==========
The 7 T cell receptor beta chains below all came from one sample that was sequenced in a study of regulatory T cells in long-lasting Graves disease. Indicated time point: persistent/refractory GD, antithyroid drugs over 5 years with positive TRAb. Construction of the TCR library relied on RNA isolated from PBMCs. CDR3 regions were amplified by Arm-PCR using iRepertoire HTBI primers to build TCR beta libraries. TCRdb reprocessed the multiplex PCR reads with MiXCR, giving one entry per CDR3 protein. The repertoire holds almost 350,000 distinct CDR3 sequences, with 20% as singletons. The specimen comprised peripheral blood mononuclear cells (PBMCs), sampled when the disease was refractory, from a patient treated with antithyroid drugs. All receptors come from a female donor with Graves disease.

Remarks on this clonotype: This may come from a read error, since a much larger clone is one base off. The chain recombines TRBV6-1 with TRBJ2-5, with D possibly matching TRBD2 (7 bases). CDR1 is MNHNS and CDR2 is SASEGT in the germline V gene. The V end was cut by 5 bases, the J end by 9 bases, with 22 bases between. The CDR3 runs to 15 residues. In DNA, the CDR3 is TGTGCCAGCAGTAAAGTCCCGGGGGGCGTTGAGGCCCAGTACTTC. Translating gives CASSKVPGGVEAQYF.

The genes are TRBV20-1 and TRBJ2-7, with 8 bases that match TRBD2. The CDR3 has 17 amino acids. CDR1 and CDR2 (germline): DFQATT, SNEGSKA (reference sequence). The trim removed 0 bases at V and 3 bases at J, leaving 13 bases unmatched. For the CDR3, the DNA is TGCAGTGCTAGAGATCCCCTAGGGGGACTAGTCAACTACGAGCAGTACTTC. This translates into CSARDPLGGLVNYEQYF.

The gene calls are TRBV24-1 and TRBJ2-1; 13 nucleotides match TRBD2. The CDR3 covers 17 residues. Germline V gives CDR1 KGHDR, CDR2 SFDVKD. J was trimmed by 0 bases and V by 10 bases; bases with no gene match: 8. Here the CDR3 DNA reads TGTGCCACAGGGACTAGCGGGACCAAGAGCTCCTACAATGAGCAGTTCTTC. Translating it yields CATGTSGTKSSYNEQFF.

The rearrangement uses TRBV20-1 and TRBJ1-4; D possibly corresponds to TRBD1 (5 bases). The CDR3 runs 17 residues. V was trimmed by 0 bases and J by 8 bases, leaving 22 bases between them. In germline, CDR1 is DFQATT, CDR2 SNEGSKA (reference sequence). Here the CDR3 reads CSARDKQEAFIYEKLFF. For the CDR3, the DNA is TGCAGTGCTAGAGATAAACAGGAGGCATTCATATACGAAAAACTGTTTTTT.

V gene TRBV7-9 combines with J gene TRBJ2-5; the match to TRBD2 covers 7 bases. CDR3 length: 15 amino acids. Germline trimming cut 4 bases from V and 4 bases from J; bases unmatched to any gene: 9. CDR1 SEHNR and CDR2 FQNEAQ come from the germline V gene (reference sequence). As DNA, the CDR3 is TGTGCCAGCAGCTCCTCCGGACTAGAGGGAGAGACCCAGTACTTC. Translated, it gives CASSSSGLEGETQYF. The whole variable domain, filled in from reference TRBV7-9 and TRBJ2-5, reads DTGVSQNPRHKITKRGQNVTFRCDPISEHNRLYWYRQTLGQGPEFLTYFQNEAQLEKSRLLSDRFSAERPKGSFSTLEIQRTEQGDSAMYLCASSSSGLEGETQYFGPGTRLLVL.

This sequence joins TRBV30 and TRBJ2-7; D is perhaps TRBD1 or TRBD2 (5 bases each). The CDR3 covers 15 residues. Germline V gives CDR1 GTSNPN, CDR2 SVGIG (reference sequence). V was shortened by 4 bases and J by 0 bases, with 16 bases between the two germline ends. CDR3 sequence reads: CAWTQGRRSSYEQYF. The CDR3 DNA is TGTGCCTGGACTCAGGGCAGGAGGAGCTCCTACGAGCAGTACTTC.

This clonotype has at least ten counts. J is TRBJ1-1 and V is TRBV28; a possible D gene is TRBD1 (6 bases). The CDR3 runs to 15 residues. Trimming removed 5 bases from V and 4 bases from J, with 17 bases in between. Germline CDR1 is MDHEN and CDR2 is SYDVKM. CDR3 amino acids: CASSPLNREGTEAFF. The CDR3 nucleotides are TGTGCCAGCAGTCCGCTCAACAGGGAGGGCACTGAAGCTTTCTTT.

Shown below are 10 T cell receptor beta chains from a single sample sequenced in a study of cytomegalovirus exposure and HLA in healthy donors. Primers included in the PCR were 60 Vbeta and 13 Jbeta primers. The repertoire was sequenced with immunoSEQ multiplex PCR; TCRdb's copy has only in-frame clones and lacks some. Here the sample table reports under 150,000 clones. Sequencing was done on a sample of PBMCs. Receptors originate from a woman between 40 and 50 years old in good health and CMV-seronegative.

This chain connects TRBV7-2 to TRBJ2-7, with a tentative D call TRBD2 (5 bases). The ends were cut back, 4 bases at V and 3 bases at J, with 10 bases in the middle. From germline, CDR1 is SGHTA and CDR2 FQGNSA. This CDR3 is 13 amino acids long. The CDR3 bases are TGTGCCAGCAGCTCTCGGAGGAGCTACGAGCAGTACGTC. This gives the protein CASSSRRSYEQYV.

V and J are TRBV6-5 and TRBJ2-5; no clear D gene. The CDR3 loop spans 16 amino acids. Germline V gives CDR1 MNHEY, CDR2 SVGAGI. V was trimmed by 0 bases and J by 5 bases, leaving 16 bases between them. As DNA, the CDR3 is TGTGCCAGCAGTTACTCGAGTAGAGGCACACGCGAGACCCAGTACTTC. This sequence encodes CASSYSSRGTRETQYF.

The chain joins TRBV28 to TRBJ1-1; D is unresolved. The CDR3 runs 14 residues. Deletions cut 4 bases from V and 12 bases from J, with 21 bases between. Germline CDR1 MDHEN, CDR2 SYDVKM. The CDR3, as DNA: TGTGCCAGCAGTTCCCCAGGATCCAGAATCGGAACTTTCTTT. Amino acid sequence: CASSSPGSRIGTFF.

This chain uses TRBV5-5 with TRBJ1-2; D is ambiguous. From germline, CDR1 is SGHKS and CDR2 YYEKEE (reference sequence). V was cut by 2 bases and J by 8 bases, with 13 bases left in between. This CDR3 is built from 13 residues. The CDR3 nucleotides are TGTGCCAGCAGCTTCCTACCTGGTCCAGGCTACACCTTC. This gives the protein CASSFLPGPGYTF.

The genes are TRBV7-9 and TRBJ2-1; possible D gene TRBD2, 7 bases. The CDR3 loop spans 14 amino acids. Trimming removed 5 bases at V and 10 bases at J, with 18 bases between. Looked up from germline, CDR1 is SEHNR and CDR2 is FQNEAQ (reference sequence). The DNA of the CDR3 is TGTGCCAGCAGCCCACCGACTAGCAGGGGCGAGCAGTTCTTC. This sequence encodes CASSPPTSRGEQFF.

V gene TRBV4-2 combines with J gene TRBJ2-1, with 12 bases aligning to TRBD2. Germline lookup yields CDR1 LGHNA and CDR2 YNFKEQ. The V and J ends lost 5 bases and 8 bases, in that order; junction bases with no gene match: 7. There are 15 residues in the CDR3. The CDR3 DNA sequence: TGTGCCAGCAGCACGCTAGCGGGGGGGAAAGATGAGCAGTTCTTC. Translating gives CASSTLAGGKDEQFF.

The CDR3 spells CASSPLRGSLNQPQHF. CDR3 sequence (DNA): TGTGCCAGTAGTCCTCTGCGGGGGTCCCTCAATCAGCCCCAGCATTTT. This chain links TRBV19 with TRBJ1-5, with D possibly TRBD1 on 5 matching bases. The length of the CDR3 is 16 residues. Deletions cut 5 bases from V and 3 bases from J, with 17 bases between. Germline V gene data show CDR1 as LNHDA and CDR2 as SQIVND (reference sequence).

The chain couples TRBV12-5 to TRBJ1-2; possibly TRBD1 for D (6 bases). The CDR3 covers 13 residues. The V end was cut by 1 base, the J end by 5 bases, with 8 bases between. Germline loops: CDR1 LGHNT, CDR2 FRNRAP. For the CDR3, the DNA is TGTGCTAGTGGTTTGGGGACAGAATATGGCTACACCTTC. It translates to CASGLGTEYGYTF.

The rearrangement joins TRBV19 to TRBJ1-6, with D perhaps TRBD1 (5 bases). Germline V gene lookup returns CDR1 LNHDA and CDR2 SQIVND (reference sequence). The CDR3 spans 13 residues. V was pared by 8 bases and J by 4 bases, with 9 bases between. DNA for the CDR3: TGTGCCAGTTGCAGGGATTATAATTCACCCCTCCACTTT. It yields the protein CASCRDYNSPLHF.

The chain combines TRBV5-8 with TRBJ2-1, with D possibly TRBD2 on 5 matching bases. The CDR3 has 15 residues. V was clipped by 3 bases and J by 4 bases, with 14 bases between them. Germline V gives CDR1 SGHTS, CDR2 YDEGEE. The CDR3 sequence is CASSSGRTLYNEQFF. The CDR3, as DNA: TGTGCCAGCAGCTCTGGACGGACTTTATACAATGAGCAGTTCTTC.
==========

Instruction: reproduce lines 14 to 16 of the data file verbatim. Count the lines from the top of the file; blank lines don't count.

The genes are TRBV7-9 and TRBJ2-1; possible D gene TRBD2, 7 bases. The CDR3 loop spans 14 amino acids. Trimming removed 5 bases at V and 10 bases at J, with 18 bases between. Looked up from germline, CDR1 is SEHNR and CDR2 is FQNEAQ (reference sequence). The DNA of the CDR3 is TGTGCCAGCAGCCCACCGACTAGCAGGGGCGAGCAGTTCTTC. This sequence encodes CASSPPTSRGEQFF.

V gene TRBV4-2 combines with J gene TRBJ2-1, with 12 bases aligning to TRBD2. Germline lookup yields CDR1 LGHNA and CDR2 YNFKEQ. The V and J ends lost 5 bases and 8 bases, in that order; junction bases with no gene match: 7. There are 15 residues in the CDR3. The CDR3 DNA sequence: TGTGCCAGCAGCACGCTAGCGGGGGGGAAAGATGAGCAGTTCTTC. Translating gives CASSTLAGGKDEQFF.

The CDR3 spells CASSPLRGSLNQPQHF. CDR3 sequence (DNA): TGTGCCAGTAGTCCTCTGCGGGGGTCCCTCAATCAGCCCCAGCATTTT. This chain links TRBV19 with TRBJ1-5, with D possibly TRBD1 on 5 matching bases. The length of the CDR3 is 16 residues. Deletions cut 5 bases from V and 3 bases from J, with 17 bases between. Germline V gene data show CDR1 as LNHDA and CDR2 as SQIVND (reference sequence).